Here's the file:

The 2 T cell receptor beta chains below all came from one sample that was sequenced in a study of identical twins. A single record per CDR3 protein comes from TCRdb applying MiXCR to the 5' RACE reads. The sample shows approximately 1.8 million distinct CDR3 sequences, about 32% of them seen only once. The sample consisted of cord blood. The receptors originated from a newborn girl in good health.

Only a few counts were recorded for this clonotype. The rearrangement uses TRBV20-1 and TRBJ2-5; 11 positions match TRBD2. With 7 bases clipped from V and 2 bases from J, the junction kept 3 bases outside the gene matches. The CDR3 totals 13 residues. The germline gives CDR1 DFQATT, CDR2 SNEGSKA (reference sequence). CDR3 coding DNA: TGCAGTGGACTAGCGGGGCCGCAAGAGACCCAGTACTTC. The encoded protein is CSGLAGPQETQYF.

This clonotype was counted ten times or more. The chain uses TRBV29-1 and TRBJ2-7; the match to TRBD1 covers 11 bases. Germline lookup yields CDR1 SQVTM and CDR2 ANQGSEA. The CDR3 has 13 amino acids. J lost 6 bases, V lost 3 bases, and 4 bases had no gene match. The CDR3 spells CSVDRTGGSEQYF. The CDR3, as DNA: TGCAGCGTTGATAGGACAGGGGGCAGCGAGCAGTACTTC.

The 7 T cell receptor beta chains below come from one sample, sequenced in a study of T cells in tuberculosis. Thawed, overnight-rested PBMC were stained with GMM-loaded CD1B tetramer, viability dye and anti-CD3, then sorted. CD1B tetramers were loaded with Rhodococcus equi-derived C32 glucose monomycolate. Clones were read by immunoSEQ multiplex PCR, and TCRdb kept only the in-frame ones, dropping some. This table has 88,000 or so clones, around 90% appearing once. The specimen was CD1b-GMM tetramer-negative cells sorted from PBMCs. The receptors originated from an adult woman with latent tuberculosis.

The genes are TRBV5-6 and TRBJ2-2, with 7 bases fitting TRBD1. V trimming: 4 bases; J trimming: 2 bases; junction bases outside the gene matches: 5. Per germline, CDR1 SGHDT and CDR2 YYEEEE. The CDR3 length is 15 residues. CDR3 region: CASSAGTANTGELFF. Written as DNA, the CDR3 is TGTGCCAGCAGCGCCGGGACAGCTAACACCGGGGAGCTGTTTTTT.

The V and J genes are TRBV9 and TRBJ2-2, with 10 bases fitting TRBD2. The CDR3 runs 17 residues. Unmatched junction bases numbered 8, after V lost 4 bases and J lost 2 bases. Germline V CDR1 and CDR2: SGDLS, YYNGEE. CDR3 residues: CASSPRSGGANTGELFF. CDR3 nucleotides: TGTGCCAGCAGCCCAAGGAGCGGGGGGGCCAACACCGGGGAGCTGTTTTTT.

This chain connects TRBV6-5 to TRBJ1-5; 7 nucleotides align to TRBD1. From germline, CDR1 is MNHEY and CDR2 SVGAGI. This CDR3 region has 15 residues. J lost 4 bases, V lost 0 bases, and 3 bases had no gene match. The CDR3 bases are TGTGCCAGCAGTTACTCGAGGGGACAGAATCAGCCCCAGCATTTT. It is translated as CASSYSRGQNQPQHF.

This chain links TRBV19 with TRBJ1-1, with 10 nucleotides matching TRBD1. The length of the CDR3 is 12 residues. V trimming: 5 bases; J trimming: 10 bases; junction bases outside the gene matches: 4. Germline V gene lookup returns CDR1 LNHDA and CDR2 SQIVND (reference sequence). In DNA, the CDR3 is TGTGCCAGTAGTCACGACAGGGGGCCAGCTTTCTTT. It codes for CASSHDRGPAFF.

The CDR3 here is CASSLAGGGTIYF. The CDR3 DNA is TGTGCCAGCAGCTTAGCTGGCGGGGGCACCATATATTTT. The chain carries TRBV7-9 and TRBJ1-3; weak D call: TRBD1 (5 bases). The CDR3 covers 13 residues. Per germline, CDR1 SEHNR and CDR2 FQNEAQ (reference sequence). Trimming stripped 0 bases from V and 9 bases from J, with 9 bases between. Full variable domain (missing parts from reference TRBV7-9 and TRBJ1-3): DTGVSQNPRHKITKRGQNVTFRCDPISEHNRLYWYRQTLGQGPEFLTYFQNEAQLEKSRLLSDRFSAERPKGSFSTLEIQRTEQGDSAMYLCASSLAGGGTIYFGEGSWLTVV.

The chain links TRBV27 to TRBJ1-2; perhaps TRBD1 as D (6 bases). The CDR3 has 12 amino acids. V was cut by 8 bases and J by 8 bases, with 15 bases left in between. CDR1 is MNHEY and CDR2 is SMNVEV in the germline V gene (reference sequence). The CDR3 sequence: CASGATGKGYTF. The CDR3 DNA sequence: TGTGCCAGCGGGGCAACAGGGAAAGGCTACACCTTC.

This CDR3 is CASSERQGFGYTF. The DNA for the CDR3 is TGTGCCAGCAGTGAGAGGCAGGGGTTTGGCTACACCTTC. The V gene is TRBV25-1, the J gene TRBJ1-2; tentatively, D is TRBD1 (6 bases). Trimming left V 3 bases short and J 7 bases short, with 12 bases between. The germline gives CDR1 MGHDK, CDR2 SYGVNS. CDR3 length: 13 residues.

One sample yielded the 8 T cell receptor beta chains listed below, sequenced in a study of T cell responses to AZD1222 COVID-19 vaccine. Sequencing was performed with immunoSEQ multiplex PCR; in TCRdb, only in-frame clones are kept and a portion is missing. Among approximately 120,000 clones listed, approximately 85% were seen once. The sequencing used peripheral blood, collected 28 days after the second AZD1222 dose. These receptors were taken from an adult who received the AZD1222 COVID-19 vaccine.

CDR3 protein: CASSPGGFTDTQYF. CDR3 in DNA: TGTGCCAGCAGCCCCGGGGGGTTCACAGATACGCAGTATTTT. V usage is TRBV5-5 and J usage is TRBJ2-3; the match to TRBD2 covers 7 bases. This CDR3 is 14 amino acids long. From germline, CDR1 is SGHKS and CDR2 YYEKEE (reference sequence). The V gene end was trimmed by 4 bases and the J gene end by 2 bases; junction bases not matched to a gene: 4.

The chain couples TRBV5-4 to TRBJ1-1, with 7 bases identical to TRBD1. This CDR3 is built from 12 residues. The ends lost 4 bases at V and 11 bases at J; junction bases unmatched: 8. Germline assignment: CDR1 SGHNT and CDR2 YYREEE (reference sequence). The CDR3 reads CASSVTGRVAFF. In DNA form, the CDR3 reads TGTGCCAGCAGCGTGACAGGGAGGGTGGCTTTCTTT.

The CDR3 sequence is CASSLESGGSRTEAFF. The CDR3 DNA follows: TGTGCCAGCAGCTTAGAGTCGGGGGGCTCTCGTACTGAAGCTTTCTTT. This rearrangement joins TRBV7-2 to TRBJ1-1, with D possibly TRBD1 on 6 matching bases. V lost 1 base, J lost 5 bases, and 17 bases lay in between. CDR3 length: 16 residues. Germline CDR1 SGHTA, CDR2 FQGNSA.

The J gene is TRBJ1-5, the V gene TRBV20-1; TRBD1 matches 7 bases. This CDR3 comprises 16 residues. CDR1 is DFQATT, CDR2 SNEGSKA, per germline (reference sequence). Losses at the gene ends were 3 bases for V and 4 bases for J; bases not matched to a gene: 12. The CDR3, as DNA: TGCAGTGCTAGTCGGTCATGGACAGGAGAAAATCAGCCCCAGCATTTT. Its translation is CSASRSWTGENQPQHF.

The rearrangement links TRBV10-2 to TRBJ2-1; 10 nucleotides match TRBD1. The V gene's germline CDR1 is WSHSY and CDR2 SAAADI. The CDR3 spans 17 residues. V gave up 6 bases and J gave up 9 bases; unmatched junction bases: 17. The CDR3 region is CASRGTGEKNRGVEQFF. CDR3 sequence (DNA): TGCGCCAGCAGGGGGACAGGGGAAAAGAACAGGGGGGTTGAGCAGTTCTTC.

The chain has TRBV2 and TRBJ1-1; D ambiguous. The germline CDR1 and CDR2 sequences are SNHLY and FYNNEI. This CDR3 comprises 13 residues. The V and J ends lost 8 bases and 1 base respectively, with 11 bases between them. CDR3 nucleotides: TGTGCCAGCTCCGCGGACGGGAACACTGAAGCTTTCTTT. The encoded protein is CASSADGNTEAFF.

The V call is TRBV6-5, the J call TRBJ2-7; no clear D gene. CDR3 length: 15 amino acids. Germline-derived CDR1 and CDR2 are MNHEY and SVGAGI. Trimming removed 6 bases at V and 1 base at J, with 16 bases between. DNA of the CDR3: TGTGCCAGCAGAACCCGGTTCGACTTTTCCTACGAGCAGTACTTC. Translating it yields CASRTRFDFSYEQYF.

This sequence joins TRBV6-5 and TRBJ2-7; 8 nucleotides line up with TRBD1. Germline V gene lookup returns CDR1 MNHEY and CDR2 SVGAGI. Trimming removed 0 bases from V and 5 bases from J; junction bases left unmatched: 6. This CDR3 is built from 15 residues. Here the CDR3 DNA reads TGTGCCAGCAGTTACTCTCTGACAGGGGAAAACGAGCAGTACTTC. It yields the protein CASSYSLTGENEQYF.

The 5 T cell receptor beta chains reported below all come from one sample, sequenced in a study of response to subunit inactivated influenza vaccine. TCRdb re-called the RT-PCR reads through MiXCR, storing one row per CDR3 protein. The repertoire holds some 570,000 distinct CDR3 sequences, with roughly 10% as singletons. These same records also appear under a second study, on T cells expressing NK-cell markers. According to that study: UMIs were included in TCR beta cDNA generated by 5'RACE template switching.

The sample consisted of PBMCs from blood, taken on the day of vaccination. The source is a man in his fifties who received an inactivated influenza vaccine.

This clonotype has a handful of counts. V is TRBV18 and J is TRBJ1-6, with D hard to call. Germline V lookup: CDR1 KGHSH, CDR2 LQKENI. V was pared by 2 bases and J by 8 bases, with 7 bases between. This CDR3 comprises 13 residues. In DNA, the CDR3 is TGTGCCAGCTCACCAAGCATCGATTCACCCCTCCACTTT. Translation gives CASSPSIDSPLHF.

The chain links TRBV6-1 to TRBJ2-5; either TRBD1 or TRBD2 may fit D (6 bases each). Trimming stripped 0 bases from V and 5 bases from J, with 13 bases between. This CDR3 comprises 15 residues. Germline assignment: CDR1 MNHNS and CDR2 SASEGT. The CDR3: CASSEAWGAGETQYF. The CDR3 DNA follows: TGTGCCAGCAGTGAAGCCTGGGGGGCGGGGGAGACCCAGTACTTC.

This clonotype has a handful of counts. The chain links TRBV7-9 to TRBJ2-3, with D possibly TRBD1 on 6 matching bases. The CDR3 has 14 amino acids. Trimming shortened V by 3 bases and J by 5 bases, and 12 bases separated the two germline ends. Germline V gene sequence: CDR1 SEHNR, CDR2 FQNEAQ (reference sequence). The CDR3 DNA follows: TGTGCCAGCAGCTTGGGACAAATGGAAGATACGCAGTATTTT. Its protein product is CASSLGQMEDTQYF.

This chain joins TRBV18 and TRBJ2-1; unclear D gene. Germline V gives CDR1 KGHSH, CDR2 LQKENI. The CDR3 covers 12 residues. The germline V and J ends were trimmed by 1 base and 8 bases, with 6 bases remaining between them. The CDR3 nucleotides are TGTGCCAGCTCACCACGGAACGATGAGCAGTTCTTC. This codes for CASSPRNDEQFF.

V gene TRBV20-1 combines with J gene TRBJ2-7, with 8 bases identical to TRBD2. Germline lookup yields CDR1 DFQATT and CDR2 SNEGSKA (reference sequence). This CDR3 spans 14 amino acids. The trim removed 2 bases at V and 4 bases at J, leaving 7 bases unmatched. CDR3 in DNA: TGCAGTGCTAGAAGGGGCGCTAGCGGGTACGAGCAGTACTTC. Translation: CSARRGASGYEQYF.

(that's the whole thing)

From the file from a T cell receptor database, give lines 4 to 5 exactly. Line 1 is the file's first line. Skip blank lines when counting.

The 7 T cell receptor beta chains below come from one sample, sequenced in a study of T cells in tuberculosis. Thawed, overnight-rested PBMC were stained with GMM-loaded CD1B tetramer, viability dye and anti-CD3, then sorted. CD1B tetramers were loaded with Rhodococcus equi-derived C32 glucose monomycolate. Clones were read by immunoSEQ multiplex PCR, and TCRdb kept only the in-frame ones, dropping some. This table has 88,000 or so clones, around 90% appearing once. The specimen was CD1b-GMM tetramer-negative cells sorted from PBMCs. The receptors originated from an adult woman with latent tuberculosis.

The genes are TRBV5-6 and TRBJ2-2, with 7 bases fitting TRBD1. V trimming: 4 bases; J trimming: 2 bases; junction bases outside the gene matches: 5. Per germline, CDR1 SGHDT and CDR2 YYEEEE. The CDR3 length is 15 residues. CDR3 region: CASSAGTANTGELFF. Written as DNA, the CDR3 is TGTGCCAGCAGCGCCGGGACAGCTAACACCGGGGAGCTGTTTTTT.